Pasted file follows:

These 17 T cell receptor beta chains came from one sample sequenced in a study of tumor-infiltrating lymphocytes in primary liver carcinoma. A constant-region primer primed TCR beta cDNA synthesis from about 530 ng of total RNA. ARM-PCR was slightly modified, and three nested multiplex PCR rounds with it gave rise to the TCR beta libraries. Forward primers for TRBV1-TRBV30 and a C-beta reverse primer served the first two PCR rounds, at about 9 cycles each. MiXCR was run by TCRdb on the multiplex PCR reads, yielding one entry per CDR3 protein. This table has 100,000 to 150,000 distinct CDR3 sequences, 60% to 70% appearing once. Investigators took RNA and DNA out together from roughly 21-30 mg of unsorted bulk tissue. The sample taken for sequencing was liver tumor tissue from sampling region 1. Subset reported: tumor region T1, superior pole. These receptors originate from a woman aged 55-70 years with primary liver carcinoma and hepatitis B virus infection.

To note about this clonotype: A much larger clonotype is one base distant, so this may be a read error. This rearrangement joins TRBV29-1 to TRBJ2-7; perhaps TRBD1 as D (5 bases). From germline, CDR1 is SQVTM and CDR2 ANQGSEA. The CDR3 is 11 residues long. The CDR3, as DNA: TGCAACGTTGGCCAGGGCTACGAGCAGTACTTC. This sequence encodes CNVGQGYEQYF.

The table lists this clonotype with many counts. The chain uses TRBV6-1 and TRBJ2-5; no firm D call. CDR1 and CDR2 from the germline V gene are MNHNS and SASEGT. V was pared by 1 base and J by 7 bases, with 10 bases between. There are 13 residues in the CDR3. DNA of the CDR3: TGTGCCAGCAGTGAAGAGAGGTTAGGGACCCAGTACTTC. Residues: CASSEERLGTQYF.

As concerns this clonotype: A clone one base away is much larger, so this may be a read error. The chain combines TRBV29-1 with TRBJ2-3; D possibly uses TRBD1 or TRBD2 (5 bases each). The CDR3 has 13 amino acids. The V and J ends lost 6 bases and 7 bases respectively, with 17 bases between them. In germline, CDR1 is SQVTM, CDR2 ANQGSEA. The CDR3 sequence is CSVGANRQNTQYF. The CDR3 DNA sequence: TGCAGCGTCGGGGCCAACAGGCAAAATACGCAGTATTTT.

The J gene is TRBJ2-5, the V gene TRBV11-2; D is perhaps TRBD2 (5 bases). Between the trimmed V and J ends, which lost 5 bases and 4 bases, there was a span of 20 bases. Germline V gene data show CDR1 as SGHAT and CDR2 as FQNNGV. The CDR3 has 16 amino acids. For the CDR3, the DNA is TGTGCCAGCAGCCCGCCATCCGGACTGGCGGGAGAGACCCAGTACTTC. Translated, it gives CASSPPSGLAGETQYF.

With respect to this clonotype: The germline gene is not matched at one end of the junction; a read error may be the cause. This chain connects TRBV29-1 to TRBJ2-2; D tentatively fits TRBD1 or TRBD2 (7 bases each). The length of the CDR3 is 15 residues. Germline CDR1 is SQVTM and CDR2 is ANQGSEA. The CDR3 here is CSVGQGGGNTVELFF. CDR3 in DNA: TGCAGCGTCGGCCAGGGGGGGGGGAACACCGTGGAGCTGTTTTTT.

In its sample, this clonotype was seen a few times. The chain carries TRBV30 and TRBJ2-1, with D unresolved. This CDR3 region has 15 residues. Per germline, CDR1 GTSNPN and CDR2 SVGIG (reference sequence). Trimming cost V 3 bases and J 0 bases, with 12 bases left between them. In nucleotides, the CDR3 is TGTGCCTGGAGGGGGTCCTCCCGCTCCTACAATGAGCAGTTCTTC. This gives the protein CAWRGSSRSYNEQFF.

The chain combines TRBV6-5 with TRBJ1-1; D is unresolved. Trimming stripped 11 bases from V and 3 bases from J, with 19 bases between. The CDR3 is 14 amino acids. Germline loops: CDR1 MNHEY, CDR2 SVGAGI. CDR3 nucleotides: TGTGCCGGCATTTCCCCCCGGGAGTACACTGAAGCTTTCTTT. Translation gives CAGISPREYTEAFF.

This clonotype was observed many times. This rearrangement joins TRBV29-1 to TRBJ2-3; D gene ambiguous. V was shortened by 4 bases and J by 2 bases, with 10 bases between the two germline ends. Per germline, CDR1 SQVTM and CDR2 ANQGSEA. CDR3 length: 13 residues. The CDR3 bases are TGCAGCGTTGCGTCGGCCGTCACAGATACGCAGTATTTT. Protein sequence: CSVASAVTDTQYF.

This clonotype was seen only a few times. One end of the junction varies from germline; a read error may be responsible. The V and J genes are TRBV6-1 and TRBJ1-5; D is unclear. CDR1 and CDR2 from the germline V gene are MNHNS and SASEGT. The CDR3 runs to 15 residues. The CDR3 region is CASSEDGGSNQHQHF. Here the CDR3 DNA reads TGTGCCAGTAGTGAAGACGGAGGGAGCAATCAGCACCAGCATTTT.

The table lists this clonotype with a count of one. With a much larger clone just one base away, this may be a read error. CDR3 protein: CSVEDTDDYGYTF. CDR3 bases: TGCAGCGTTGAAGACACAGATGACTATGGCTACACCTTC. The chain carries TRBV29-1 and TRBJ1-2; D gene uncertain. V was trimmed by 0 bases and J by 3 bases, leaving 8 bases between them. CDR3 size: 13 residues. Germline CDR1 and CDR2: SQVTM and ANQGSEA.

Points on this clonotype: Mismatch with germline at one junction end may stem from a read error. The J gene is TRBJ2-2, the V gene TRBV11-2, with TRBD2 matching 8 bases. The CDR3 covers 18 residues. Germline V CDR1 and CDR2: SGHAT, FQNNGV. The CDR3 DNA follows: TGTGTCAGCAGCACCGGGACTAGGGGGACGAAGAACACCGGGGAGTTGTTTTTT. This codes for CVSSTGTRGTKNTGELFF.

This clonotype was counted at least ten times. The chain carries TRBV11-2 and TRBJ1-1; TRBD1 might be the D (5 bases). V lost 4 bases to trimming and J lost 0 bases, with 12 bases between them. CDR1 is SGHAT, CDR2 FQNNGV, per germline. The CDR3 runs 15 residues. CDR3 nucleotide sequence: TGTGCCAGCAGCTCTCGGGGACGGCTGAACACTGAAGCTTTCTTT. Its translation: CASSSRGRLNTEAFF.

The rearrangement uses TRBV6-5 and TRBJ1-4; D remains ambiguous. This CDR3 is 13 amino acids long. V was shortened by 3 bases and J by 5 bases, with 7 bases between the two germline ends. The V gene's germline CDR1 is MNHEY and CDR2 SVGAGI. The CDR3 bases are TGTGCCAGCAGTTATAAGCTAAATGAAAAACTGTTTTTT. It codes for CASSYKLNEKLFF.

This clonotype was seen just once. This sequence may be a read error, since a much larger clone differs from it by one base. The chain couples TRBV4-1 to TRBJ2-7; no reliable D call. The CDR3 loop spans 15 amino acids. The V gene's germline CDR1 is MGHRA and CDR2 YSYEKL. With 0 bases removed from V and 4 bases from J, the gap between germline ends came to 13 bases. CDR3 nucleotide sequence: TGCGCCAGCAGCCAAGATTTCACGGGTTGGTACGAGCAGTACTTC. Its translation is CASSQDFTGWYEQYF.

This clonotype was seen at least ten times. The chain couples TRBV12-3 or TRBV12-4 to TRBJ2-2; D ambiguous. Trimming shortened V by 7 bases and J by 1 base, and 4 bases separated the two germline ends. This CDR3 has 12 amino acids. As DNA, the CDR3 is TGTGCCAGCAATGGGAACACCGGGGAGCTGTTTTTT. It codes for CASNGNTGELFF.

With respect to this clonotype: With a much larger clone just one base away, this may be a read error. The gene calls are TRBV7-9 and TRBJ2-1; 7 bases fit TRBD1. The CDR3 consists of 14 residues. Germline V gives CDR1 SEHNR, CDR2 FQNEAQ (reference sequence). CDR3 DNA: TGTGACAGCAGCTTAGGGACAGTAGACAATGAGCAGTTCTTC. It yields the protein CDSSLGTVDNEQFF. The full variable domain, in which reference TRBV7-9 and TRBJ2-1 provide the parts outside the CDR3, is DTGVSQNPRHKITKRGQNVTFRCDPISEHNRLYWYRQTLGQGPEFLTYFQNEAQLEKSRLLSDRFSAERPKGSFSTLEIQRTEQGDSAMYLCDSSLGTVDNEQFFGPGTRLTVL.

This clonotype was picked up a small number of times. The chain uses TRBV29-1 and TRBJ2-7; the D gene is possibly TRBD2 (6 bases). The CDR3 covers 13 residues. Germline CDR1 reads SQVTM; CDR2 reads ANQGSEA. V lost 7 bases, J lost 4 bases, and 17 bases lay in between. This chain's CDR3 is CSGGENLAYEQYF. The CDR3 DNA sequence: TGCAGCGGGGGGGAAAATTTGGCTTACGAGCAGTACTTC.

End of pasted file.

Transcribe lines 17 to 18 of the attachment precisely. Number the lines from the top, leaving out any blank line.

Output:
With respect to this clonotype: With a much larger clone just one base away, this may be a read error. The gene calls are TRBV7-9 and TRBJ2-1; 7 bases fit TRBD1. The CDR3 consists of 14 residues. Germline V gives CDR1 SEHNR, CDR2 FQNEAQ (reference sequence). CDR3 DNA: TGTGACAGCAGCTTAGGGACAGTAGACAATGAGCAGTTCTTC. It yields the protein CDSSLGTVDNEQFF. The full variable domain, in which reference TRBV7-9 and TRBJ2-1 provide the parts outside the CDR3, is DTGVSQNPRHKITKRGQNVTFRCDPISEHNRLYWYRQTLGQGPEFLTYFQNEAQLEKSRLLSDRFSAERPKGSFSTLEIQRTEQGDSAMYLCDSSLGTVDNEQFFGPGTRLTVL.

This clonotype was picked up a small number of times. The chain uses TRBV29-1 and TRBJ2-7; the D gene is possibly TRBD2 (6 bases). The CDR3 covers 13 residues. Germline CDR1 reads SQVTM; CDR2 reads ANQGSEA. V lost 7 bases, J lost 4 bases, and 17 bases lay in between. This chain's CDR3 is CSGGENLAYEQYF. The CDR3 DNA sequence: TGCAGCGGGGGGGAAAATTTGGCTTACGAGCAGTACTTC.